5 Tips for Makers on a Budget from a Teen Librarian

"Teen Librarian Toolbox" blogger and SLJTeen Live! panelist Karen Jensen shares some ideas and resources for low-budget maker spaces.
Like many librarians, I am asked to do library programming for teens, but without a large budget to make this happen. When I went to my administration and asked about turning my teen space into a maker space, money was a huge concern. We don’t have a lot of the high-tech gadgets that can be found in a lot of traditional maker spaces, but we do have a really great space. Here are some tips that helped us with our teen making and programming on a budget.

Invest in tools that can be used in multiple ways

The best tools are those that can be used many times. For example, littleBits can be combined with a wide variety of different products. They can be paired with LEGOs to make a rotating carousel or a car that moves. Teens can make a robot out of cardboard and use the littleBits to give it LED eyes. LittleBits was a big initial investment; the most basic pack starts at around $100, but you can use it over and over again. Over time, the cost balances itself out. Some basic kits from littleBits and Hummingbird Robotics can be a great gateway into basic robotics; they allow teens to be creative in building their robots and to explore the technology part of it as well.

A teen uses items from the Make Electronics kit to make an old remote control car into a new robot.

Think upcycling

We have a regular “tech take apart” station, where the library and library staff donate discarded electronics for tinkering. We have a very skilled teen who has come in and turned those parts into objects like a flashlight, a remote control robot, and more. He uses a basic Make Electronics kit and is always teaching staff and any teen that comes in how to be creative with the bits and pieces found in old tech. We take trash and turn it into treasure. You can also buy things like MakeDo Cardboard Construction pieces, which allow teens to turn all those book boxes into fantastic works of art. Add some littleBits or a Hummingbird Robotics kit, and patrons can make art that moves or lights up.

Cardboard and MakeDo Construction pieces are turned into a knight’s helmet.


Low tech is still tech

Librarians can teach skills like basic circuitry by using things like a Paper Circuit kit. In fact, there are plenty of resources online, and you don’t even have to buy a full kit— copper tape, LEDs, and coin batteries are all you need. It’s not an upscale electronics kit, but it gives librarians a fun and creative way to teach teens some basics about circuits. To fit your budget, look for low-tech ways to do the high-tech activities you see in other maker spaces.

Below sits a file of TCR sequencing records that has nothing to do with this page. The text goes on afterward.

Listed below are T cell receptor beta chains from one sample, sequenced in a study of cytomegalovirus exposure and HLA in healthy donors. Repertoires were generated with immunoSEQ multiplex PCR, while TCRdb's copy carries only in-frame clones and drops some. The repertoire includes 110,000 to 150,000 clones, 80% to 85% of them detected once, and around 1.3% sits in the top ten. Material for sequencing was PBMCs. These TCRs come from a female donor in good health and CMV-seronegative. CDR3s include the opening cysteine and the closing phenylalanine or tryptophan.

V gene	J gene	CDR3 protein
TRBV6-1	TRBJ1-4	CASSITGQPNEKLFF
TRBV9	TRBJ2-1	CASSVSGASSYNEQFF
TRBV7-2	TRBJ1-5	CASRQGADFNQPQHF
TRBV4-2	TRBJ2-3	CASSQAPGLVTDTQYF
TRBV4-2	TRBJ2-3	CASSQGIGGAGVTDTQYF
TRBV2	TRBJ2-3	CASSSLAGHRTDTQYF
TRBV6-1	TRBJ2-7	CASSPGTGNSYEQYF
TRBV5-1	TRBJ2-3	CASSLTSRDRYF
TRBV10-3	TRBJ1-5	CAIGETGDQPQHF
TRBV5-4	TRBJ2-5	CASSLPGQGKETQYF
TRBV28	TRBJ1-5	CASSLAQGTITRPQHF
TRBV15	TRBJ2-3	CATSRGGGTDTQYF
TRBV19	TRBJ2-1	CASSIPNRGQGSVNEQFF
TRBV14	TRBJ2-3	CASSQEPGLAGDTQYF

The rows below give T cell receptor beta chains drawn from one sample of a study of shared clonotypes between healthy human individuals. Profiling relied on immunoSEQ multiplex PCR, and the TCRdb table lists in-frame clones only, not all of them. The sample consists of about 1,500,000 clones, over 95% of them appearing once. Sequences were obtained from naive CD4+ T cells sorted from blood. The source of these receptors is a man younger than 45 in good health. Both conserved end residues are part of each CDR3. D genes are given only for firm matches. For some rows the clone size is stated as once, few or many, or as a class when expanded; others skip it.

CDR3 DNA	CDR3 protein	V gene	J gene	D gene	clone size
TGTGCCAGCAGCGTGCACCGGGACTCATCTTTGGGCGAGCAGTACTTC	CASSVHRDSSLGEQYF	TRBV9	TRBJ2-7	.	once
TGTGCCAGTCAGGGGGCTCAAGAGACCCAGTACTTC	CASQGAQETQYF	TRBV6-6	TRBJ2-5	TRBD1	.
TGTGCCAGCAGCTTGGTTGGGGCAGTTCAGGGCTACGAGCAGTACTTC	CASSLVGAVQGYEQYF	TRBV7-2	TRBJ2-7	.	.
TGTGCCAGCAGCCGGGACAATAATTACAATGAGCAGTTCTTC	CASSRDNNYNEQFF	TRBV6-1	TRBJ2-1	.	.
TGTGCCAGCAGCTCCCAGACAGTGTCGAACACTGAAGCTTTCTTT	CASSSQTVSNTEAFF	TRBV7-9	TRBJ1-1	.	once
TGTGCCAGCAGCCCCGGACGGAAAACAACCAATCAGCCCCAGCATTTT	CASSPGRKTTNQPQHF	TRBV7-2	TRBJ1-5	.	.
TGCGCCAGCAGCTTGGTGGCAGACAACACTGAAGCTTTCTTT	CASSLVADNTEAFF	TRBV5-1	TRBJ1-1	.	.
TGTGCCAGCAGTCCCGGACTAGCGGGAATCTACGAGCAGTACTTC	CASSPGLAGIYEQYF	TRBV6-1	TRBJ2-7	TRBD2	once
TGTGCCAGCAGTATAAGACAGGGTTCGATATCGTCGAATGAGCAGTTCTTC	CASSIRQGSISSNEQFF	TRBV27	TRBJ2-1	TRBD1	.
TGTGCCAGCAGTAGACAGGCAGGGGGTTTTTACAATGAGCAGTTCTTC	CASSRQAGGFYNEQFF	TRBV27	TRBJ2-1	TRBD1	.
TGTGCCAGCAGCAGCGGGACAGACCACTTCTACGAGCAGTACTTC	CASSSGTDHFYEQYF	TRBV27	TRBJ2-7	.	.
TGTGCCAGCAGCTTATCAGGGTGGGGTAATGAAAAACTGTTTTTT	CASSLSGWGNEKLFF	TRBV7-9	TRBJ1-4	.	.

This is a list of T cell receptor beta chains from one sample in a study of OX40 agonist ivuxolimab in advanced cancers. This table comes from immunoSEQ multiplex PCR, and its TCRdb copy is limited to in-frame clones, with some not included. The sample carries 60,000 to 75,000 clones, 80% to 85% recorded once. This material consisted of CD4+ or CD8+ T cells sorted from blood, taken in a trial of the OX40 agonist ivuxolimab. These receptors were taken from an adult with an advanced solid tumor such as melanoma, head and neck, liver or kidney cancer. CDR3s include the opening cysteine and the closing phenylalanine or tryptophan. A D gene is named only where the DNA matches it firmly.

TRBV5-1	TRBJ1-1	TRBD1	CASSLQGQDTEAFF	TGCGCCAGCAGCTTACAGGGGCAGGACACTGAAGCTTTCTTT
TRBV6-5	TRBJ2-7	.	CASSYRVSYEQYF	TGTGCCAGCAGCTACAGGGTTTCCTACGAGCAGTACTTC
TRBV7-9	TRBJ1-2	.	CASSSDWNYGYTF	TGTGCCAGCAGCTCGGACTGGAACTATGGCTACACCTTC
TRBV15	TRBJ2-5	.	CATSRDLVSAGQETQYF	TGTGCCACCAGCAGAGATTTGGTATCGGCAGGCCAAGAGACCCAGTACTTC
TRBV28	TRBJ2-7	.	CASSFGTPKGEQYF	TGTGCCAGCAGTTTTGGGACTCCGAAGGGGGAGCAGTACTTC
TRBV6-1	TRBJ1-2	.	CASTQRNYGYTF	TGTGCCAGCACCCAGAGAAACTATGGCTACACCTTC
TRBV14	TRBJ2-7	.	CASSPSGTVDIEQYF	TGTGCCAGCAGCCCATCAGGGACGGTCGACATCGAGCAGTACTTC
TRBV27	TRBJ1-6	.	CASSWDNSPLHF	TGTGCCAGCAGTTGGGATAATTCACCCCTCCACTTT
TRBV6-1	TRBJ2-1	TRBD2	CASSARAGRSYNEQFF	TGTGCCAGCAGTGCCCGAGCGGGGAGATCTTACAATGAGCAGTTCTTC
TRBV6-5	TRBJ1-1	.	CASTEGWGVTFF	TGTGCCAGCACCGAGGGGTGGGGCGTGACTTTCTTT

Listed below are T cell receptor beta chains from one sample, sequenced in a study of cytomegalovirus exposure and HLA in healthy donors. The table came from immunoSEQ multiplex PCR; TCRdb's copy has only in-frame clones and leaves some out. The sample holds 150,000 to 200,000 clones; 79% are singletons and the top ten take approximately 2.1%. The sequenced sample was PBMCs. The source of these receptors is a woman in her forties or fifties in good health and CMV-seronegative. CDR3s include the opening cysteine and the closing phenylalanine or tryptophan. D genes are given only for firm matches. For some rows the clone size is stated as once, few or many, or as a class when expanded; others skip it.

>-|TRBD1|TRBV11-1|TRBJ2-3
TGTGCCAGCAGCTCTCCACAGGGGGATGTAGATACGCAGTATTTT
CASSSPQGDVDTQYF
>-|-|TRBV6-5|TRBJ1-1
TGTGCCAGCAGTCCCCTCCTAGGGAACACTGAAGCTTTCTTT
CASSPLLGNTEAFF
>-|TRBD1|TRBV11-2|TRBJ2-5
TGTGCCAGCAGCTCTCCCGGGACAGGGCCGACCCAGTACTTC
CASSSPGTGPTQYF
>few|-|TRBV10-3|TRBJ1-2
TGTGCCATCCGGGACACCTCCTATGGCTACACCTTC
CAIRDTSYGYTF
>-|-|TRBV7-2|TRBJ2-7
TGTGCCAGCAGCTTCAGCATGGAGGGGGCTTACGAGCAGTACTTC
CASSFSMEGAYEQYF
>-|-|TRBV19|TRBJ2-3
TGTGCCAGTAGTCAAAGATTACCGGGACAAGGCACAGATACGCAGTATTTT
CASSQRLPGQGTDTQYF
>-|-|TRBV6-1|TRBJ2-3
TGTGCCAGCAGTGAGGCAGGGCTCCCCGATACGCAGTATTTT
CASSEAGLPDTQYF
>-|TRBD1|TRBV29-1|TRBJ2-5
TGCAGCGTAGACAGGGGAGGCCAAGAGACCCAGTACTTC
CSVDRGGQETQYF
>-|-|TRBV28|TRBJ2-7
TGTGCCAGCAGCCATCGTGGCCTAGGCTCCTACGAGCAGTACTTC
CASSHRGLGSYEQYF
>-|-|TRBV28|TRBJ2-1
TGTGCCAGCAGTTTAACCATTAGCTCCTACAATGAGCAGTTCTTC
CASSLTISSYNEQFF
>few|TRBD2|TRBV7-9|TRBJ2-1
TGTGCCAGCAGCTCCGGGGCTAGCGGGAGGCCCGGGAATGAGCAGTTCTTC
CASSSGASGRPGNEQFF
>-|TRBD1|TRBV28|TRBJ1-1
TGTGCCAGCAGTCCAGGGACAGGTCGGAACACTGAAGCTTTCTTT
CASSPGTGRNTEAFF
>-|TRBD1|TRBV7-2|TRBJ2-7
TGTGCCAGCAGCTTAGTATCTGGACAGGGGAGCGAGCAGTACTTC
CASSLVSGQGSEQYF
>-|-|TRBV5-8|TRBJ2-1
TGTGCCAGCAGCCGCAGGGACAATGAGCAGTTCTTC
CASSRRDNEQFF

Scrapbook paper and Paper Circuits are used to make simple electronics and light up cards.


Arts and crafts IS still making

When we think making, the focus tends to be on technology. There is a lot of cool technology out there for maker spaces to be sure, but good old-fashioned arts and crafts still qualify as making and inspire creative thinking and problem-solving in teens. Adding some low-cost traditional arts and crafts can help fill in the gaps for those of us with smaller budgets. Some of our best making days have involved sitting around a table with scrapbook paper and pens and seeing what we create.

A group of teens and the teen maker space assistant use scraps to make buttons.


Start small and add when you can

You don’t need to have everything all at once. My maker space now has 62 stations that we can rotate in and out. These were built up over the course of two-and-a-half years and include using many of our resources in multiple ways. And we have very cheap resources. We do not have a 3-D printer or laser cutter. In fact, the most expensive piece of equipment that we own are our button makers (from American Button Machines), but we have a good time and feel like everyone who steps into our space learns a lot while being social and creative. Teens don’t look at the cost; they value the experience and the final product. See also:

Maker Space: MakeDo Cardboard Construction Kits

Small Tech, Big Impact: Designing My Maker Space

Maker Space: 5 Low or No Tech Activities for a Teen MakerSpace

Karen Jensen is a blogger at “Teen Librarian Toolbox” and a teen services librarian at the Public Library of Mount Vernon and Knox County in Ohio. She will be speaking more about “Making On a Budget” at SLJTeen Live! on August 9.   Save Save Save Save Save
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